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Covid-19 - In defence of trial by jury

Tuesday 12 May 2020

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Garden Court is the largest set of barristers’ chambers in London with over 180 members of whom 18 QCs and 54 juniors specialise in criminal law. This statement focuses on the severe challenges we face as a result of the effect of the pandemic on the criminal justice system.

  1. As a result of the suspension of jury trials due to the pandemic, various suggestions have been mooted in public, ranging from abolition of the right to trial by jury, to introducing a defendant’s right to be tried by judge alone, reducing the number of required jury members below 12 and trials conducted by remote link. We consider it imperative that the short to medium term consequences of the current crisis do not become a means of dispensing with or compromising one of the bedrocks of our democratic process, the right to trial by jury for serious criminal offences. Once gone it will never be revived. We are encouraged that the Government has to date indicated that there is no intention to remove this ancient right and that the Lord Chief Justice has announced the first tentative steps towards resumption of jury trials from 18th May.
     
  2. The experience of face to face discussion is critical to the integrity of the process, particularly for jury deliberations, but also, between defendants and their lawyers. We support the use of remote connection for preliminary and administrative hearings, but, however sophisticated the means of remote communication may become, it can never substitute for the physical presence of the participants in court for the purpose of a trial. The integrity of the process cannot be secured remotely, no matter how good the technology, because interference with jurors and witnesses during the live proceeding cannot be eliminated. There is also a need to protect vulnerable defendants on bail from pressure from persons unknown and unseen, but present, during the course of remote legal conferences. Critically, defendants need to be able to consult fully with their advocates at every stage of the trial and face to face interaction is essential. We agree that remote communication has a role to play in that process whilst the risk from covid remains high, but it would be appropriate only if there is no alternative safe procedure by which the defendant can be produced at court in a manner which is safe for the defendant and custody staff.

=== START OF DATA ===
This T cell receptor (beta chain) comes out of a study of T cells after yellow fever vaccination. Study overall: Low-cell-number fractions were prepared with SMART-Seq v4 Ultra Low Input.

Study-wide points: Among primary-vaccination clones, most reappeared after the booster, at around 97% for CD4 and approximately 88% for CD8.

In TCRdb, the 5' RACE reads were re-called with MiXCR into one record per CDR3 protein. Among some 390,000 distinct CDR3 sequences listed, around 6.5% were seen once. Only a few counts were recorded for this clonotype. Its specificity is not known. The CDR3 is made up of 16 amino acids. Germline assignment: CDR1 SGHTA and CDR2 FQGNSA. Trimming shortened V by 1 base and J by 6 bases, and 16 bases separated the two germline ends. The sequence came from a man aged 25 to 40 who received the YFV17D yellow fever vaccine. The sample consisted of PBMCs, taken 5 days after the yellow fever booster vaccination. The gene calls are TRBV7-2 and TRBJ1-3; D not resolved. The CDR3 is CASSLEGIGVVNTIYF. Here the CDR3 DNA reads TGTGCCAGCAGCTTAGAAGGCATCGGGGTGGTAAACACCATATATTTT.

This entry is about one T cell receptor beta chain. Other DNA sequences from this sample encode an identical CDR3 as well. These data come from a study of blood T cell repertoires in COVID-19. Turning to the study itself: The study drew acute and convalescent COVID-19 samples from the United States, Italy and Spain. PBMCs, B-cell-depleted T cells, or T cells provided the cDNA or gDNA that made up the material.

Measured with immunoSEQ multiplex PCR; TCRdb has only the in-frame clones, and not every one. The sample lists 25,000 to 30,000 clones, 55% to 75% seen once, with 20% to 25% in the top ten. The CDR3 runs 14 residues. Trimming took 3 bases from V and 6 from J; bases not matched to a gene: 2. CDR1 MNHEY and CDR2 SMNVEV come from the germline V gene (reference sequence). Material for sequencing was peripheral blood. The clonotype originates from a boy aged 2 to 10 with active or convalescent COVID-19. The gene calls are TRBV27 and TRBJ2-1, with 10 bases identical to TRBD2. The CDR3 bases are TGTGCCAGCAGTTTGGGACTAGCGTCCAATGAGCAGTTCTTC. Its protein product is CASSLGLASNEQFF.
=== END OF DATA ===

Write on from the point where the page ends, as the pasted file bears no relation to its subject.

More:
3. While we understand the argument for a temporary reduction in jury numbers in order to facilitate safe working, a jury of 12 achieves the optimum balance between a diverse and representative sample of the population and the ability to achieve a fair collective decision. It also allows for a reduction in the number where that becomes necessary during the trial. Research has shown that reducing jury numbers adversely affects the fairness and quality of the decision-making process. The court estate was not being used to full capacity prior to the covid emergency, due to endemic underfunding. We are therefore not persuaded that there is insufficient accommodation within the court estate of sufficient size to accommodate trials with juries of 12 in compliance with the necessary public health measures at this time. Despite the escalating backlog due to suspension of trials, there is a vastly reduced flow of new work coming into the system. We consider it unlikely that reducing the number of jurors from 12 would make a significant difference to the practicability of the safe resumption of jury trials.